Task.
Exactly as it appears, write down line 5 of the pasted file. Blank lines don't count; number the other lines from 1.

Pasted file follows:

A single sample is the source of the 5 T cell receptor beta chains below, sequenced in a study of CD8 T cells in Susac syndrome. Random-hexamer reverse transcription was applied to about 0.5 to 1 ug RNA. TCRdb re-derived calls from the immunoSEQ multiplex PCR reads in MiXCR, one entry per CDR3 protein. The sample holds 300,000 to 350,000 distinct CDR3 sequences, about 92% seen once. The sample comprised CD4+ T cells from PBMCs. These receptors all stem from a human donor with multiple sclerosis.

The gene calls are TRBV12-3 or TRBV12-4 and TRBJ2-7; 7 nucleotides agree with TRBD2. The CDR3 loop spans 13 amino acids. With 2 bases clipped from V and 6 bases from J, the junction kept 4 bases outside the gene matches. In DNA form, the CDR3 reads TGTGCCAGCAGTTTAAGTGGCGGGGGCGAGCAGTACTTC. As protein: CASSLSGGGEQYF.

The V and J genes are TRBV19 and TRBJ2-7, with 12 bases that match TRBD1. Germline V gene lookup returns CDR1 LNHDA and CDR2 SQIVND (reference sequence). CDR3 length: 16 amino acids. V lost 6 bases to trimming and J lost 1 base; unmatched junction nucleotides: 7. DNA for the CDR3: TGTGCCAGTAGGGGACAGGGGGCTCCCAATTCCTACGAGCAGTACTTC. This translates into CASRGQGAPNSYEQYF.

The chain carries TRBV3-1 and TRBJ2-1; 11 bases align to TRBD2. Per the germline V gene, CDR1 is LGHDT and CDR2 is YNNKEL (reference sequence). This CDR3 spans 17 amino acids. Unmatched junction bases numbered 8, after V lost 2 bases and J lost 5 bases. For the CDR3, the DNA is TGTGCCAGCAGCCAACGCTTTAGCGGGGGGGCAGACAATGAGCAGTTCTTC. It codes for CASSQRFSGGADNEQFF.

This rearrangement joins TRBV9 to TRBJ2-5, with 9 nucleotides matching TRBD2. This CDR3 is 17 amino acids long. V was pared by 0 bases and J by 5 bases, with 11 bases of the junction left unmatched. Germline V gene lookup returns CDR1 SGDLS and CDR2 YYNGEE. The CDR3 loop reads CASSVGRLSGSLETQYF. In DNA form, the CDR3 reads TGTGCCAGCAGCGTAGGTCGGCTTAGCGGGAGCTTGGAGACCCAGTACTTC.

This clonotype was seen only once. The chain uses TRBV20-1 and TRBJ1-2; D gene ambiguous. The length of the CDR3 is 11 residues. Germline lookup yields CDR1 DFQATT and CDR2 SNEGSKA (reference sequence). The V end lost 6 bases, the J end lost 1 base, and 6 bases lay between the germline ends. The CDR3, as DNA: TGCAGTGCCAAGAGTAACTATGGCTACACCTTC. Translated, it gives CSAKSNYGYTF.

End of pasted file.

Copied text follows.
This rearrangement joins TRBV9 to TRBJ2-5, with 9 nucleotides matching TRBD2. This CDR3 is 17 amino acids long. V was pared by 0 bases and J by 5 bases, with 11 bases of the junction left unmatched. Germline V gene lookup returns CDR1 SGDLS and CDR2 YYNGEE. The CDR3 loop reads CASSVGRLSGSLETQYF. In DNA form, the CDR3 reads TGTGCCAGCAGCGTAGGTCGGCTTAGCGGGAGCTTGGAGACCCAGTACTTC.